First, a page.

The Fourth Circuit may disagree that its decision in Szantay is so clear; it appears to escape the parties. But, there is a logical implication in language usage, described above, that until undone, persuades the undersigned that there already exists controlling Circuit authority which answers in the negative any question concerning the constitutionality of the Statute in light of the Privileges and Immunities clause. It is telling that such constitutional challenges essentially appear nowhere else subsequently, either in the state or federal courts of South Carolina, and, that at both levels the statute has been consistently enforced. The Court, therefore, would be hesitant to reach to reverse an existing constitutional determination where no South Carolina, state or federal, case has ever done so; quite to the contrary there is an historically lengthy standard of affirmation. See Central R.R. & Banking Co. v. Georgia Construction & Investment Co., 11. S.E. 192, 203 (S.C. 1890) ("[I]t is very manifest that the object of [the Door Closing Statute] was, not to so extend the jurisdiction of the courts of this state as to throw open their doors to any person, from any quarter of the globe, to demand redress for injuries received anywhere, but simply to secure the inhabitants of the state, for which the constitution was made, access to the courts for redress of any injury which they may have received.").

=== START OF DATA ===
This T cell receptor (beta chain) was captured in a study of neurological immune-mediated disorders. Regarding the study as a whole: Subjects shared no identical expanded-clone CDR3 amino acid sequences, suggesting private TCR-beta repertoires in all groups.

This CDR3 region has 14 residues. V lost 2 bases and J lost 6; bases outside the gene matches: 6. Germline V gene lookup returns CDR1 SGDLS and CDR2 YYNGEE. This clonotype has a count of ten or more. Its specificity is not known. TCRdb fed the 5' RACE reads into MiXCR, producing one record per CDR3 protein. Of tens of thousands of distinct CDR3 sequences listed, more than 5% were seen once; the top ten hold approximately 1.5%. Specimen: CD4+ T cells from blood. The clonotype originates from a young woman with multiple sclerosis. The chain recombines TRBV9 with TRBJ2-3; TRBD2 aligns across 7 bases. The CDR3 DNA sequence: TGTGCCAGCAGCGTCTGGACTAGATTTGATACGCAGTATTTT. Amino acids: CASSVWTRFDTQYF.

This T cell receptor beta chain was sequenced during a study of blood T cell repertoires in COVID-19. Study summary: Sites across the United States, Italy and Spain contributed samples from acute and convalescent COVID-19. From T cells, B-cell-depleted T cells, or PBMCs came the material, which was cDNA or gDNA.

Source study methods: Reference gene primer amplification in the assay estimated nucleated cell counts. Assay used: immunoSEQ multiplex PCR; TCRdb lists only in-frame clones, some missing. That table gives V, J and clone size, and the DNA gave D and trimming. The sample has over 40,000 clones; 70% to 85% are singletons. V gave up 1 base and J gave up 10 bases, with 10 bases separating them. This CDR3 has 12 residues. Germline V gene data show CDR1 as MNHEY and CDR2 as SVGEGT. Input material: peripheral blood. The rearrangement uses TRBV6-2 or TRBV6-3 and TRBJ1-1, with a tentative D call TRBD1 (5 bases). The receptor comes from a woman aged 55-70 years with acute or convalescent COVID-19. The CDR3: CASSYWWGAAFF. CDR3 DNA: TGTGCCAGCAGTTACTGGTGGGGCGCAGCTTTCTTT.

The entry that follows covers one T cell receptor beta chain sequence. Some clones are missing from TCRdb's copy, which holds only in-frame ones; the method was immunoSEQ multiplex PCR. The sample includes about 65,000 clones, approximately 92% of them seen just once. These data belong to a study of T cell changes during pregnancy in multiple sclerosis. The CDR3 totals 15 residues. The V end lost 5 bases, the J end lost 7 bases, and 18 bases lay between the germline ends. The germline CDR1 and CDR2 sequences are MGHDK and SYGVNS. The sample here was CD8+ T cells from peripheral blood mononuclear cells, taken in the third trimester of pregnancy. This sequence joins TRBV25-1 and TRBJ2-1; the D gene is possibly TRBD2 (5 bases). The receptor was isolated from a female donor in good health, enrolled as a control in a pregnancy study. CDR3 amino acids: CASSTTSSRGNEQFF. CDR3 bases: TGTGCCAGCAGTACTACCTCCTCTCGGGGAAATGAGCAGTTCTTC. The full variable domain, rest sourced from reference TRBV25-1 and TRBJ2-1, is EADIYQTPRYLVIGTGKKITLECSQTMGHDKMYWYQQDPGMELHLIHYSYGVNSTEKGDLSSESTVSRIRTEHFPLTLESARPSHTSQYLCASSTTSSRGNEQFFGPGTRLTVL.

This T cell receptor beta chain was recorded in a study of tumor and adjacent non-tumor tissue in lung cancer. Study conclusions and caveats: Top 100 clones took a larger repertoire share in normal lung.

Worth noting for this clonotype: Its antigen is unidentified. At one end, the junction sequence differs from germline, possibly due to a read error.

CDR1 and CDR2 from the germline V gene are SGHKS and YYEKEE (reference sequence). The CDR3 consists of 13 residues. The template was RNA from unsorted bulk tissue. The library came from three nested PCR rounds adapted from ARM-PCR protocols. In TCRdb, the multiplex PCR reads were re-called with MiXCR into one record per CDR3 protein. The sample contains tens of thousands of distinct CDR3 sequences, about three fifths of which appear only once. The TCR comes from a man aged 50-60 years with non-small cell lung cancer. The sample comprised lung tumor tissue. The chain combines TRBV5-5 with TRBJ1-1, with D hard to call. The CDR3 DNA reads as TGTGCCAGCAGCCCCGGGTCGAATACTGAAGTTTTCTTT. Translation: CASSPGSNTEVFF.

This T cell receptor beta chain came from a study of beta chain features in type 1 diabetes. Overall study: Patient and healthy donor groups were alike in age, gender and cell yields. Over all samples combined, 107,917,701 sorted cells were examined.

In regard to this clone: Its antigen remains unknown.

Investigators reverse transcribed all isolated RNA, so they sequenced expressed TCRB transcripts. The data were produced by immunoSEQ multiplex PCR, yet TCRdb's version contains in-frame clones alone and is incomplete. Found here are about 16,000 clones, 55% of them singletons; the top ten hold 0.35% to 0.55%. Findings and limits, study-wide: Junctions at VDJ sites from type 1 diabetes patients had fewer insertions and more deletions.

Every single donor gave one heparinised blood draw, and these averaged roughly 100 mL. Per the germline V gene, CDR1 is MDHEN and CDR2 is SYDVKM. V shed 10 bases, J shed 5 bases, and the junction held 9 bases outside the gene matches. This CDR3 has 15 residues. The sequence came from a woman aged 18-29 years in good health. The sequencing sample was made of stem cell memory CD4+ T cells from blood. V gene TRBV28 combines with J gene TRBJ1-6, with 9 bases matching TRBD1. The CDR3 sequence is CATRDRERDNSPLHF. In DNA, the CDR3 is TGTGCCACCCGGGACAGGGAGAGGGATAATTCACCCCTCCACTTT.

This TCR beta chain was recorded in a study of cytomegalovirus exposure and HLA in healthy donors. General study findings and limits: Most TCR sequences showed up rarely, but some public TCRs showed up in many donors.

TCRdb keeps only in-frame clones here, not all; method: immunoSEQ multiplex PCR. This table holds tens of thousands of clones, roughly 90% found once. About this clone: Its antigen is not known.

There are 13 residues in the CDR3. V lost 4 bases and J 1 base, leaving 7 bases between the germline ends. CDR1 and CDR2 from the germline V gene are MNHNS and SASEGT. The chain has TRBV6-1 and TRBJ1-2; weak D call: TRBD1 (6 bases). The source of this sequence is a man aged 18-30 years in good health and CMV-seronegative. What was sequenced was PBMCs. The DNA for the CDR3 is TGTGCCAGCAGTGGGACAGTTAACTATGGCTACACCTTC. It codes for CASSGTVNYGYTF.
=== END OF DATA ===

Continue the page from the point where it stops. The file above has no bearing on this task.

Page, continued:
The plaintiff would characterize some of his constitutional challenge, "as applied." Notwithstanding the nomenclature, the plaintiff's objection still appears facial in nature. He has not differentiated some application of the statute unique to the particulars of this case that are not already contemplated by the plain and express language of the Statue. The plaintiff's evaluation of the Statute's purposes in light of its application in this case (Pl. Resp. at 18-30) are not considerations that would somehow not always be present. Indeed, the plaintiff, in this tack, continues only to challenge generally the legislative motives of the Statute and whether the purposes serve them. See id. The circumstances factually are simply on all fours, so to speak, with the Statute. It is a quintessential case not an exceptional one.

The Statute is not unconstitutional, facially or as applied.


For the foregoing reasons, the court GRANTS Defendants' motion to dismiss. (ECF No. 5). The case is hereby dismissed without prejudice. [5]